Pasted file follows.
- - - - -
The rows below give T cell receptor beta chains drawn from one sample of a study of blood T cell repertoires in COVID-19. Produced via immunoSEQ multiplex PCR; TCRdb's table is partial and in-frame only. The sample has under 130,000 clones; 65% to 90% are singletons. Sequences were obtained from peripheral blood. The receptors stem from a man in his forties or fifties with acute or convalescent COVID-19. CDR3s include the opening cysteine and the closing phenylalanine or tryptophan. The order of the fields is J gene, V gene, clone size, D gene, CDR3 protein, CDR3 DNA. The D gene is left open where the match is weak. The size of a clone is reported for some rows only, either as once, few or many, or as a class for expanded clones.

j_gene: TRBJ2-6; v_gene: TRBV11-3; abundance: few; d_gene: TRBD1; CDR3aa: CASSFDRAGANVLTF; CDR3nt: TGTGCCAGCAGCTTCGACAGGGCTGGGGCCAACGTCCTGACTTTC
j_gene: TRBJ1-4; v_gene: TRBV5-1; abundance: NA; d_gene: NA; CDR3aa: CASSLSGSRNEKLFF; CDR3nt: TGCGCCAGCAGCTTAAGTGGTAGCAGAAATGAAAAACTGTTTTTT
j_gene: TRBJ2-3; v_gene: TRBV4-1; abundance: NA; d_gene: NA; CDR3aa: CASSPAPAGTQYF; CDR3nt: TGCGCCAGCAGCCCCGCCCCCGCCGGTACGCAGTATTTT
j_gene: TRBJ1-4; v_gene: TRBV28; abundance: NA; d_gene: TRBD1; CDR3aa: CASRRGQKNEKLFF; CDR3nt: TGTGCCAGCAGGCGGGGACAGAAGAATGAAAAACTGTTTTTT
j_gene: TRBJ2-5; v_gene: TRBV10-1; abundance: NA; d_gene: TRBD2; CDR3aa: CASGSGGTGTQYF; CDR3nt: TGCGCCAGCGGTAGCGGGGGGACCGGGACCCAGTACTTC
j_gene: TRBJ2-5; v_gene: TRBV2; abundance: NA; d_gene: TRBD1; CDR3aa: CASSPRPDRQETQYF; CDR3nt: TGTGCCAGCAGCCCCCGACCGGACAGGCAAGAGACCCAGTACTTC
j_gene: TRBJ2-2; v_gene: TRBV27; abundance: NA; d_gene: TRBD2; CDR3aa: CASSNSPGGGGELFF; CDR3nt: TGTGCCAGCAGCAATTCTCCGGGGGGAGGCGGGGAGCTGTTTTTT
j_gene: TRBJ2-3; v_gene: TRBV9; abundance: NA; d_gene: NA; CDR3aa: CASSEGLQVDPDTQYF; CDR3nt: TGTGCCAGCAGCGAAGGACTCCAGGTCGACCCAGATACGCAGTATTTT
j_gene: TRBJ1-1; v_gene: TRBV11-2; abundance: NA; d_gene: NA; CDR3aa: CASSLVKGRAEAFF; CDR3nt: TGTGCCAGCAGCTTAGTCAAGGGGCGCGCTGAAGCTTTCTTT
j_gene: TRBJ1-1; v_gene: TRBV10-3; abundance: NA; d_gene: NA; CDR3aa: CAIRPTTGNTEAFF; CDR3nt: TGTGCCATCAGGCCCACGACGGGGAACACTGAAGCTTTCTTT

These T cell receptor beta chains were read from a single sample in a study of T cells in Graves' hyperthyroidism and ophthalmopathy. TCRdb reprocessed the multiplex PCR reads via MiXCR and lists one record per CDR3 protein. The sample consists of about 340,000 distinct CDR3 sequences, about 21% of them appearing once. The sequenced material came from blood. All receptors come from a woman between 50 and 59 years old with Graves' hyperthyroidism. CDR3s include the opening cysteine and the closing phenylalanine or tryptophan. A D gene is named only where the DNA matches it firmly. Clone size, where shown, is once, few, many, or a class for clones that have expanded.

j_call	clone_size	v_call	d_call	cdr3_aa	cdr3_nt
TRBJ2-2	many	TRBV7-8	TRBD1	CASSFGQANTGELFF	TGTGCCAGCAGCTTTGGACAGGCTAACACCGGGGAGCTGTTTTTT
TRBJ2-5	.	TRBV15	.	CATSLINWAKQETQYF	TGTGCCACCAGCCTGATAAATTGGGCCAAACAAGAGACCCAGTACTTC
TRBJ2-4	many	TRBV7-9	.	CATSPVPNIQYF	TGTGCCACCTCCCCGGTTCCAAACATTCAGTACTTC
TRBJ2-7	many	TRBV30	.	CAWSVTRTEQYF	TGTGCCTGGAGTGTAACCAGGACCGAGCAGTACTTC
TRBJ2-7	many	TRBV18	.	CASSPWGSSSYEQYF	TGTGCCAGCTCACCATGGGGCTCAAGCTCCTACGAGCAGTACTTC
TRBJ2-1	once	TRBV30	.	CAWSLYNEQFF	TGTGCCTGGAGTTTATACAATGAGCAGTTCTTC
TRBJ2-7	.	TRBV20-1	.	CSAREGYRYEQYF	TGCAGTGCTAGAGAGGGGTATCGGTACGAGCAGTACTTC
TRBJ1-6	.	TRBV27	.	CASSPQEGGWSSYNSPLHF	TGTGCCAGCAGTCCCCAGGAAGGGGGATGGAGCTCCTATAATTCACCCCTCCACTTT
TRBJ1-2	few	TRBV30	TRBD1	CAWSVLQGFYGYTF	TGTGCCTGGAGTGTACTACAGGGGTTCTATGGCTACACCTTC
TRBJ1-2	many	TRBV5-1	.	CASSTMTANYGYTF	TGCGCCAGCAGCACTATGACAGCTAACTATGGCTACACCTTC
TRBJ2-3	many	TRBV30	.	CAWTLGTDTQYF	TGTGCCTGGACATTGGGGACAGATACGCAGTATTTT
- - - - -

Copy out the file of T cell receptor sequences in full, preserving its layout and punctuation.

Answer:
The rows below give T cell receptor beta chains drawn from one sample of a study of blood T cell repertoires in COVID-19. Produced via immunoSEQ multiplex PCR; TCRdb's table is partial and in-frame only. The sample has under 130,000 clones; 65% to 90% are singletons. Sequences were obtained from peripheral blood. The receptors stem from a man in his forties or fifties with acute or convalescent COVID-19. CDR3s include the opening cysteine and the closing phenylalanine or tryptophan. The order of the fields is J gene, V gene, clone size, D gene, CDR3 protein, CDR3 DNA. The D gene is left open where the match is weak. The size of a clone is reported for some rows only, either as once, few or many, or as a class for expanded clones.

j_gene: TRBJ2-6; v_gene: TRBV11-3; abundance: few; d_gene: TRBD1; CDR3aa: CASSFDRAGANVLTF; CDR3nt: TGTGCCAGCAGCTTCGACAGGGCTGGGGCCAACGTCCTGACTTTC
j_gene: TRBJ1-4; v_gene: TRBV5-1; abundance: NA; d_gene: NA; CDR3aa: CASSLSGSRNEKLFF; CDR3nt: TGCGCCAGCAGCTTAAGTGGTAGCAGAAATGAAAAACTGTTTTTT
j_gene: TRBJ2-3; v_gene: TRBV4-1; abundance: NA; d_gene: NA; CDR3aa: CASSPAPAGTQYF; CDR3nt: TGCGCCAGCAGCCCCGCCCCCGCCGGTACGCAGTATTTT
j_gene: TRBJ1-4; v_gene: TRBV28; abundance: NA; d_gene: TRBD1; CDR3aa: CASRRGQKNEKLFF; CDR3nt: TGTGCCAGCAGGCGGGGACAGAAGAATGAAAAACTGTTTTTT
j_gene: TRBJ2-5; v_gene: TRBV10-1; abundance: NA; d_gene: TRBD2; CDR3aa: CASGSGGTGTQYF; CDR3nt: TGCGCCAGCGGTAGCGGGGGGACCGGGACCCAGTACTTC
j_gene: TRBJ2-5; v_gene: TRBV2; abundance: NA; d_gene: TRBD1; CDR3aa: CASSPRPDRQETQYF; CDR3nt: TGTGCCAGCAGCCCCCGACCGGACAGGCAAGAGACCCAGTACTTC
j_gene: TRBJ2-2; v_gene: TRBV27; abundance: NA; d_gene: TRBD2; CDR3aa: CASSNSPGGGGELFF; CDR3nt: TGTGCCAGCAGCAATTCTCCGGGGGGAGGCGGGGAGCTGTTTTTT
j_gene: TRBJ2-3; v_gene: TRBV9; abundance: NA; d_gene: NA; CDR3aa: CASSEGLQVDPDTQYF; CDR3nt: TGTGCCAGCAGCGAAGGACTCCAGGTCGACCCAGATACGCAGTATTTT
j_gene: TRBJ1-1; v_gene: TRBV11-2; abundance: NA; d_gene: NA; CDR3aa: CASSLVKGRAEAFF; CDR3nt: TGTGCCAGCAGCTTAGTCAAGGGGCGCGCTGAAGCTTTCTTT
j_gene: TRBJ1-1; v_gene: TRBV10-3; abundance: NA; d_gene: NA; CDR3aa: CAIRPTTGNTEAFF; CDR3nt: TGTGCCATCAGGCCCACGACGGGGAACACTGAAGCTTTCTTT

These T cell receptor beta chains were read from a single sample in a study of T cells in Graves' hyperthyroidism and ophthalmopathy. TCRdb reprocessed the multiplex PCR reads via MiXCR and lists one record per CDR3 protein. The sample consists of about 340,000 distinct CDR3 sequences, about 21% of them appearing once. The sequenced material came from blood. All receptors come from a woman between 50 and 59 years old with Graves' hyperthyroidism. CDR3s include the opening cysteine and the closing phenylalanine or tryptophan. A D gene is named only where the DNA matches it firmly. Clone size, where shown, is once, few, many, or a class for clones that have expanded.

j_call	clone_size	v_call	d_call	cdr3_aa	cdr3_nt
TRBJ2-2	many	TRBV7-8	TRBD1	CASSFGQANTGELFF	TGTGCCAGCAGCTTTGGACAGGCTAACACCGGGGAGCTGTTTTTT
TRBJ2-5	.	TRBV15	.	CATSLINWAKQETQYF	TGTGCCACCAGCCTGATAAATTGGGCCAAACAAGAGACCCAGTACTTC
TRBJ2-4	many	TRBV7-9	.	CATSPVPNIQYF	TGTGCCACCTCCCCGGTTCCAAACATTCAGTACTTC
TRBJ2-7	many	TRBV30	.	CAWSVTRTEQYF	TGTGCCTGGAGTGTAACCAGGACCGAGCAGTACTTC
TRBJ2-7	many	TRBV18	.	CASSPWGSSSYEQYF	TGTGCCAGCTCACCATGGGGCTCAAGCTCCTACGAGCAGTACTTC
TRBJ2-1	once	TRBV30	.	CAWSLYNEQFF	TGTGCCTGGAGTTTATACAATGAGCAGTTCTTC
TRBJ2-7	.	TRBV20-1	.	CSAREGYRYEQYF	TGCAGTGCTAGAGAGGGGTATCGGTACGAGCAGTACTTC
TRBJ1-6	.	TRBV27	.	CASSPQEGGWSSYNSPLHF	TGTGCCAGCAGTCCCCAGGAAGGGGGATGGAGCTCCTATAATTCACCCCTCCACTTT
TRBJ1-2	few	TRBV30	TRBD1	CAWSVLQGFYGYTF	TGTGCCTGGAGTGTACTACAGGGGTTCTATGGCTACACCTTC
TRBJ1-2	many	TRBV5-1	.	CASSTMTANYGYTF	TGCGCCAGCAGCACTATGACAGCTAACTATGGCTACACCTTC
TRBJ2-3	many	TRBV30	.	CAWTLGTDTQYF	TGTGCCTGGACATTGGGGACAGATACGCAGTATTTT